Once home, the adoption was still not finalized. The social worker continued to make home visits, collecting evidence to present in court nine months later for final approval of the adoption. The judge reviewed the evidence, interviewed us and our daughters, and finally—finally—the adoption was finalized.
During this agonizing waiting period, we came to understand why our adoption agency and the orphanage officials were so anxious that we, as academics, adopt these little girls. Katya and Masha were eager to learn, with bright futures ahead of them if they could only receive the loving family every child needs and the opportunity to be educated. If they had stayed in the orphanage, their chances for adoption were slim, their opportunity for formal education nonexistent.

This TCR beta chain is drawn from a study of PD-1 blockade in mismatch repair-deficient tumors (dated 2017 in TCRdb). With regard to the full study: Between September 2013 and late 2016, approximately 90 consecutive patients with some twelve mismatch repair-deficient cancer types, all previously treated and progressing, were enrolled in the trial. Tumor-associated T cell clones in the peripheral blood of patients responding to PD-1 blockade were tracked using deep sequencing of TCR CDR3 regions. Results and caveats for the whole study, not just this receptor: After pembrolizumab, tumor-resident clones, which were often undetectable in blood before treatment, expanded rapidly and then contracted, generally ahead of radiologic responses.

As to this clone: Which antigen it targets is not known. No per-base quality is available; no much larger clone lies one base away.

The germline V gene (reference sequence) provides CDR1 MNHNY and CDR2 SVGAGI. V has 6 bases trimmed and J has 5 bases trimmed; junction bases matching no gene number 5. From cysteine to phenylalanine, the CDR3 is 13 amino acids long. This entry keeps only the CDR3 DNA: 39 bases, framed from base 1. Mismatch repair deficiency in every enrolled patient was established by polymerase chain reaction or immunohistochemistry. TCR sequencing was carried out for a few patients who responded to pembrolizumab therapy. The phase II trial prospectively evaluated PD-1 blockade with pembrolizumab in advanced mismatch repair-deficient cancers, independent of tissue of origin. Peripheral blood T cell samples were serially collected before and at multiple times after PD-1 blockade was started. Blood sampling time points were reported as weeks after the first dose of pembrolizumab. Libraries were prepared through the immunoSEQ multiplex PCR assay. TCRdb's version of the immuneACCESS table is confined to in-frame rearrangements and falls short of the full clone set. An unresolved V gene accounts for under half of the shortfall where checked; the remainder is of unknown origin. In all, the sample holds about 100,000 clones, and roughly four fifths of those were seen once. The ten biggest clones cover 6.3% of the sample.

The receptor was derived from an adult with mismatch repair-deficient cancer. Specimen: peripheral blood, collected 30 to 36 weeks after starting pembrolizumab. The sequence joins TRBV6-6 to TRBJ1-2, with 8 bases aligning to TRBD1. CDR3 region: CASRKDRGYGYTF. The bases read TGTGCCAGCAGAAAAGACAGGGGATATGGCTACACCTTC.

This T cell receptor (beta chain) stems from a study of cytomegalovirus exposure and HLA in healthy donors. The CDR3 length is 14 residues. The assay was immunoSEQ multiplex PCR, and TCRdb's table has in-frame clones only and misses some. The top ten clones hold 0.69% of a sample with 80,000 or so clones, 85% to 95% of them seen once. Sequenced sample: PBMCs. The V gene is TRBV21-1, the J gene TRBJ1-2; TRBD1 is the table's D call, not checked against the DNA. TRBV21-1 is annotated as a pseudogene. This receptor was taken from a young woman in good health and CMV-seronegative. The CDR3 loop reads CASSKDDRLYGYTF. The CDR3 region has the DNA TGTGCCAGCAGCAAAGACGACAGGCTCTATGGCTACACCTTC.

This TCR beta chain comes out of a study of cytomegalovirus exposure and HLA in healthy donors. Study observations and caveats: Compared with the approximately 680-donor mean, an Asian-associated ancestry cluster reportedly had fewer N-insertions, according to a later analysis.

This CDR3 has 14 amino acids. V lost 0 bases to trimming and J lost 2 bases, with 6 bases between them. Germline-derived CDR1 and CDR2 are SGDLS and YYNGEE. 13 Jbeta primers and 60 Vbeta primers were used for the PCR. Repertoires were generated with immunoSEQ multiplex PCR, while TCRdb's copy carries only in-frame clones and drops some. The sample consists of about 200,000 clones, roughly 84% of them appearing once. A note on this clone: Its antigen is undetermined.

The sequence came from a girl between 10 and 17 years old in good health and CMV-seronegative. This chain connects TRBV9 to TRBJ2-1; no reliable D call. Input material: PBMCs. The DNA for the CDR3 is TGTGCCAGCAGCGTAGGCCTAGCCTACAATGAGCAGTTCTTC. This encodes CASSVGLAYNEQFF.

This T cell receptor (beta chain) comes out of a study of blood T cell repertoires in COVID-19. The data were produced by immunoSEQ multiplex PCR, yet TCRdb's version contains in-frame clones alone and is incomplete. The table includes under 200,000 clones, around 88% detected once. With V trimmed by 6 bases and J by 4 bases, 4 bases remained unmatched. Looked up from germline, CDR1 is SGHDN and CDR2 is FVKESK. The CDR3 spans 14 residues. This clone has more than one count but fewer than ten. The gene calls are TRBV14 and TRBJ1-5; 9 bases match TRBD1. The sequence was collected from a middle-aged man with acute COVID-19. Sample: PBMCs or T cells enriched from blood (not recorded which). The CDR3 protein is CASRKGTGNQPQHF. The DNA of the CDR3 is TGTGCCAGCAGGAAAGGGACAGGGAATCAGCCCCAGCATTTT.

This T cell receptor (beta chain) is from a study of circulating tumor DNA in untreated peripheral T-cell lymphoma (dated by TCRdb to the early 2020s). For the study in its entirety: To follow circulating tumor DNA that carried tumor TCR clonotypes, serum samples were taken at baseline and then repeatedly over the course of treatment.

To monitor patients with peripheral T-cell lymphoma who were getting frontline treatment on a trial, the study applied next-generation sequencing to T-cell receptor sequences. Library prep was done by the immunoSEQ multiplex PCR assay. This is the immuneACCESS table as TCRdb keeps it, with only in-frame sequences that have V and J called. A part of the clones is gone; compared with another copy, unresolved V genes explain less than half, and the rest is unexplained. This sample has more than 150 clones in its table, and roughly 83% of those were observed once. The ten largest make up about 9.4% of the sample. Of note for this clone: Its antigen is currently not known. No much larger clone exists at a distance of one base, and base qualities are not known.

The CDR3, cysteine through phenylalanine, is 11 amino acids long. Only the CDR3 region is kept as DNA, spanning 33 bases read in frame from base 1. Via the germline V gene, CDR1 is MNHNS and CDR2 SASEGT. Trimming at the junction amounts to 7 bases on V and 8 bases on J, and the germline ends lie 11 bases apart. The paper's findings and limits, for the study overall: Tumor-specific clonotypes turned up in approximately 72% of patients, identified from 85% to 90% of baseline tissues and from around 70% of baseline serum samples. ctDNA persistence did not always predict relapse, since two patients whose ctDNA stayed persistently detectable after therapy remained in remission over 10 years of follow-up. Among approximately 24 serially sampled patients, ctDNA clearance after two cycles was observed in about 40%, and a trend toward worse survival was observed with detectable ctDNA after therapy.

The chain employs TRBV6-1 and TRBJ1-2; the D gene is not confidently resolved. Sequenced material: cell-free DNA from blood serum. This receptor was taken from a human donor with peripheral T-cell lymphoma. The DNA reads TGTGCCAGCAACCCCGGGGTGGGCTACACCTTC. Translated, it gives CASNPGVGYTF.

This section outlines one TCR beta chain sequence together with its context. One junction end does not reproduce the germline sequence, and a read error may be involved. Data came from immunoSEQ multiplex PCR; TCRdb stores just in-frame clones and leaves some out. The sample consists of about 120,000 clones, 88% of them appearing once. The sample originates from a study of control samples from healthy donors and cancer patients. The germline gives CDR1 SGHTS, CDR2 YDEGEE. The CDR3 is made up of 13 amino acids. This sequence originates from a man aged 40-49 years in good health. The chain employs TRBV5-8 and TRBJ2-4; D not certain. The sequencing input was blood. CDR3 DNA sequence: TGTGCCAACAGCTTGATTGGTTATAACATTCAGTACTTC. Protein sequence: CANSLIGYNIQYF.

Instead, this is what happened: Katya was in love with the written word, reciting flawlessly every story that had been read to her. Of all the gifts and clothes she received from us that day, her most prized possession was a notebook and set of colored pencils. During the next few months, she laboriously and voluntarily practiced forming the letters of the English alphabet over and over to get them just right. That single notebook grew into a veritable library of personal journals over the years. She is now a graduate student in a creative writing program. Her sister, Masha, showed talent for the visual arts. The drawings she made with her colored pencils were intricate, capturing the spirit and form of the objects and people she saw around her. Over the years, these grew into paintings that adorn our living room walls, and then finally coalesced as a talent for fashion photography and makeup artistry.